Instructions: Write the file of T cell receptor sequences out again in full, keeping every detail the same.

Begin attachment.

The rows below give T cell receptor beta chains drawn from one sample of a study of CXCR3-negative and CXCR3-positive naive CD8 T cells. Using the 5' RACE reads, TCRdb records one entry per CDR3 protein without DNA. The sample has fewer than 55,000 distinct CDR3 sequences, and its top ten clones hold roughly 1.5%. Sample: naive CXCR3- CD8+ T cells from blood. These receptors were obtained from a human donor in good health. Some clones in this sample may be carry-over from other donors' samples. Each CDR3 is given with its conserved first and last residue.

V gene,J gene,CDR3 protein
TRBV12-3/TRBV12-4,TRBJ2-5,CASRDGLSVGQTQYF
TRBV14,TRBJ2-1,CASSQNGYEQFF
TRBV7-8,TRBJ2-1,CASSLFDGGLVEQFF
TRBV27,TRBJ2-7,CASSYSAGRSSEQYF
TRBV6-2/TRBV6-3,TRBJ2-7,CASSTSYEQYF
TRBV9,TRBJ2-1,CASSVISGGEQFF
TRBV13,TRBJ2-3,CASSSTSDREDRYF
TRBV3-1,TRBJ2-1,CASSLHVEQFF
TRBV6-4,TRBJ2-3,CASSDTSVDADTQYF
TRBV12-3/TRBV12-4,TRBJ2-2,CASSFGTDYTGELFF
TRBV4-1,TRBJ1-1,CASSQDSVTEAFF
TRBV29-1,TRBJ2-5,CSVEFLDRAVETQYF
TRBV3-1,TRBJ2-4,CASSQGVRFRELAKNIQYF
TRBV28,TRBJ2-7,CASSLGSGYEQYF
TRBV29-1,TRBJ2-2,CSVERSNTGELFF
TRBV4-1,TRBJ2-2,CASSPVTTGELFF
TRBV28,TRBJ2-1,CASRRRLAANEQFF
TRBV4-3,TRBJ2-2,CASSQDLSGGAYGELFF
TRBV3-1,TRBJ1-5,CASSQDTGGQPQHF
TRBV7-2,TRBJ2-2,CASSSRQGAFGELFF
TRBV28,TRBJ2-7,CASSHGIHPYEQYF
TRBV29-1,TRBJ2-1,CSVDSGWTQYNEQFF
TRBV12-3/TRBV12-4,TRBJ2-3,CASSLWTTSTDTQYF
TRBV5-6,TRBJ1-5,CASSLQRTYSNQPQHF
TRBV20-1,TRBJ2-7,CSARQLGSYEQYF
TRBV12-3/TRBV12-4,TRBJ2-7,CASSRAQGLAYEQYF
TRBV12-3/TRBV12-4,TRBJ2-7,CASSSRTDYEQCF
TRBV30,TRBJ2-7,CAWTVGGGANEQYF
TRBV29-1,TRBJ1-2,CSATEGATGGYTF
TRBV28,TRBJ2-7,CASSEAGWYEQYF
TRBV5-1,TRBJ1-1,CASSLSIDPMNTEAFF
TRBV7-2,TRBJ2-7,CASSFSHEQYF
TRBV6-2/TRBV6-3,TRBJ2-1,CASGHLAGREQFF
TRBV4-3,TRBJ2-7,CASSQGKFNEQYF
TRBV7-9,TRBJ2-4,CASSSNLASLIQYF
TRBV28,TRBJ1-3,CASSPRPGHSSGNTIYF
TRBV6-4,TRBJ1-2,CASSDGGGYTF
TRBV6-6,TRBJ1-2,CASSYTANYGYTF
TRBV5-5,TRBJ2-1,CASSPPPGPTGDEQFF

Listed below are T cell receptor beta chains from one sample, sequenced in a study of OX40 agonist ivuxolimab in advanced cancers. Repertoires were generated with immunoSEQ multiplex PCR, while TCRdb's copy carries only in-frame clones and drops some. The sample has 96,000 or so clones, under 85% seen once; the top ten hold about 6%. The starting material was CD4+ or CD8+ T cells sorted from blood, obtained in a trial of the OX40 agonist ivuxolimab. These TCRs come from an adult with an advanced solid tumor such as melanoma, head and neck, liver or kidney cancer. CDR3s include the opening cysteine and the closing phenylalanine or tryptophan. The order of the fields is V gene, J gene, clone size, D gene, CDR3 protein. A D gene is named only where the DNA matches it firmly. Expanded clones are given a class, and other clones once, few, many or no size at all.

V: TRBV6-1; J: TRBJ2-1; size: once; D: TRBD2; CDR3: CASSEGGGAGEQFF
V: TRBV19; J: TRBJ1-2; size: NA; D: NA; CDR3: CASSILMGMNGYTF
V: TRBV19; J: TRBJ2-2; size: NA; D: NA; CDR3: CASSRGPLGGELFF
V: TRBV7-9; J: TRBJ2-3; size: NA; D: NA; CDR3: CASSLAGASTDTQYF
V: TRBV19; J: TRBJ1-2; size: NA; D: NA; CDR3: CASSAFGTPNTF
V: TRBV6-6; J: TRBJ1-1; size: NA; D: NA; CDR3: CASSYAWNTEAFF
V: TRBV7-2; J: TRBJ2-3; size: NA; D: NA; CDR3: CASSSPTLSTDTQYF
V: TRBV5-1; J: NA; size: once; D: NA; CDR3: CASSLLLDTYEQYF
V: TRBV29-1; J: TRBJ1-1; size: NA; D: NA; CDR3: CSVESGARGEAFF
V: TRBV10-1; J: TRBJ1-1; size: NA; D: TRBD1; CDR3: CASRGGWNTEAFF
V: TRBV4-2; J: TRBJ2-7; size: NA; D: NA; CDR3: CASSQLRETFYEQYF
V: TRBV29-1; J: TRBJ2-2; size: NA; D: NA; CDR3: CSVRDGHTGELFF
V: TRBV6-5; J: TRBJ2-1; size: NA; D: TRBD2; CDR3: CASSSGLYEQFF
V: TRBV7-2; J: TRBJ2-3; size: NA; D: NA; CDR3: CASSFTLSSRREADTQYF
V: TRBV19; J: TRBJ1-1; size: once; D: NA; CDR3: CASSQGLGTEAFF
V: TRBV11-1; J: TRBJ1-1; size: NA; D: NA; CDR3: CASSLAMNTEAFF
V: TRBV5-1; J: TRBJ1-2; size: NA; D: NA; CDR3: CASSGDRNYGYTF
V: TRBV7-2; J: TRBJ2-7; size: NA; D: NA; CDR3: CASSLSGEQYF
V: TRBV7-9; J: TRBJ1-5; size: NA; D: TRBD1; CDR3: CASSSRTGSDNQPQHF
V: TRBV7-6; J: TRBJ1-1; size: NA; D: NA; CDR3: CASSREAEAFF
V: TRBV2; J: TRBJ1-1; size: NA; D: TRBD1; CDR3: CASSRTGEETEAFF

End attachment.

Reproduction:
The rows below give T cell receptor beta chains drawn from one sample of a study of CXCR3-negative and CXCR3-positive naive CD8 T cells. Using the 5' RACE reads, TCRdb records one entry per CDR3 protein without DNA. The sample has fewer than 55,000 distinct CDR3 sequences, and its top ten clones hold roughly 1.5%. Sample: naive CXCR3- CD8+ T cells from blood. These receptors were obtained from a human donor in good health. Some clones in this sample may be carry-over from other donors' samples. Each CDR3 is given with its conserved first and last residue.

V gene,J gene,CDR3 protein
TRBV12-3/TRBV12-4,TRBJ2-5,CASRDGLSVGQTQYF
TRBV14,TRBJ2-1,CASSQNGYEQFF
TRBV7-8,TRBJ2-1,CASSLFDGGLVEQFF
TRBV27,TRBJ2-7,CASSYSAGRSSEQYF
TRBV6-2/TRBV6-3,TRBJ2-7,CASSTSYEQYF
TRBV9,TRBJ2-1,CASSVISGGEQFF
TRBV13,TRBJ2-3,CASSSTSDREDRYF
TRBV3-1,TRBJ2-1,CASSLHVEQFF
TRBV6-4,TRBJ2-3,CASSDTSVDADTQYF
TRBV12-3/TRBV12-4,TRBJ2-2,CASSFGTDYTGELFF
TRBV4-1,TRBJ1-1,CASSQDSVTEAFF
TRBV29-1,TRBJ2-5,CSVEFLDRAVETQYF
TRBV3-1,TRBJ2-4,CASSQGVRFRELAKNIQYF
TRBV28,TRBJ2-7,CASSLGSGYEQYF
TRBV29-1,TRBJ2-2,CSVERSNTGELFF
TRBV4-1,TRBJ2-2,CASSPVTTGELFF
TRBV28,TRBJ2-1,CASRRRLAANEQFF
TRBV4-3,TRBJ2-2,CASSQDLSGGAYGELFF
TRBV3-1,TRBJ1-5,CASSQDTGGQPQHF
TRBV7-2,TRBJ2-2,CASSSRQGAFGELFF
TRBV28,TRBJ2-7,CASSHGIHPYEQYF
TRBV29-1,TRBJ2-1,CSVDSGWTQYNEQFF
TRBV12-3/TRBV12-4,TRBJ2-3,CASSLWTTSTDTQYF
TRBV5-6,TRBJ1-5,CASSLQRTYSNQPQHF
TRBV20-1,TRBJ2-7,CSARQLGSYEQYF
TRBV12-3/TRBV12-4,TRBJ2-7,CASSRAQGLAYEQYF
TRBV12-3/TRBV12-4,TRBJ2-7,CASSSRTDYEQCF
TRBV30,TRBJ2-7,CAWTVGGGANEQYF
TRBV29-1,TRBJ1-2,CSATEGATGGYTF
TRBV28,TRBJ2-7,CASSEAGWYEQYF
TRBV5-1,TRBJ1-1,CASSLSIDPMNTEAFF
TRBV7-2,TRBJ2-7,CASSFSHEQYF
TRBV6-2/TRBV6-3,TRBJ2-1,CASGHLAGREQFF
TRBV4-3,TRBJ2-7,CASSQGKFNEQYF
TRBV7-9,TRBJ2-4,CASSSNLASLIQYF
TRBV28,TRBJ1-3,CASSPRPGHSSGNTIYF
TRBV6-4,TRBJ1-2,CASSDGGGYTF
TRBV6-6,TRBJ1-2,CASSYTANYGYTF
TRBV5-5,TRBJ2-1,CASSPPPGPTGDEQFF

Listed below are T cell receptor beta chains from one sample, sequenced in a study of OX40 agonist ivuxolimab in advanced cancers. Repertoires were generated with immunoSEQ multiplex PCR, while TCRdb's copy carries only in-frame clones and drops some. The sample has 96,000 or so clones, under 85% seen once; the top ten hold about 6%. The starting material was CD4+ or CD8+ T cells sorted from blood, obtained in a trial of the OX40 agonist ivuxolimab. These TCRs come from an adult with an advanced solid tumor such as melanoma, head and neck, liver or kidney cancer. CDR3s include the opening cysteine and the closing phenylalanine or tryptophan. The order of the fields is V gene, J gene, clone size, D gene, CDR3 protein. A D gene is named only where the DNA matches it firmly. Expanded clones are given a class, and other clones once, few, many or no size at all.

V: TRBV6-1; J: TRBJ2-1; size: once; D: TRBD2; CDR3: CASSEGGGAGEQFF
V: TRBV19; J: TRBJ1-2; size: NA; D: NA; CDR3: CASSILMGMNGYTF
V: TRBV19; J: TRBJ2-2; size: NA; D: NA; CDR3: CASSRGPLGGELFF
V: TRBV7-9; J: TRBJ2-3; size: NA; D: NA; CDR3: CASSLAGASTDTQYF
V: TRBV19; J: TRBJ1-2; size: NA; D: NA; CDR3: CASSAFGTPNTF
V: TRBV6-6; J: TRBJ1-1; size: NA; D: NA; CDR3: CASSYAWNTEAFF
V: TRBV7-2; J: TRBJ2-3; size: NA; D: NA; CDR3: CASSSPTLSTDTQYF
V: TRBV5-1; J: NA; size: once; D: NA; CDR3: CASSLLLDTYEQYF
V: TRBV29-1; J: TRBJ1-1; size: NA; D: NA; CDR3: CSVESGARGEAFF
V: TRBV10-1; J: TRBJ1-1; size: NA; D: TRBD1; CDR3: CASRGGWNTEAFF
V: TRBV4-2; J: TRBJ2-7; size: NA; D: NA; CDR3: CASSQLRETFYEQYF
V: TRBV29-1; J: TRBJ2-2; size: NA; D: NA; CDR3: CSVRDGHTGELFF
V: TRBV6-5; J: TRBJ2-1; size: NA; D: TRBD2; CDR3: CASSSGLYEQFF
V: TRBV7-2; J: TRBJ2-3; size: NA; D: NA; CDR3: CASSFTLSSRREADTQYF
V: TRBV19; J: TRBJ1-1; size: once; D: NA; CDR3: CASSQGLGTEAFF
V: TRBV11-1; J: TRBJ1-1; size: NA; D: NA; CDR3: CASSLAMNTEAFF
V: TRBV5-1; J: TRBJ1-2; size: NA; D: NA; CDR3: CASSGDRNYGYTF
V: TRBV7-2; J: TRBJ2-7; size: NA; D: NA; CDR3: CASSLSGEQYF
V: TRBV7-9; J: TRBJ1-5; size: NA; D: TRBD1; CDR3: CASSSRTGSDNQPQHF
V: TRBV7-6; J: TRBJ1-1; size: NA; D: NA; CDR3: CASSREAEAFF
V: TRBV2; J: TRBJ1-1; size: NA; D: TRBD1; CDR3: CASSRTGEETEAFF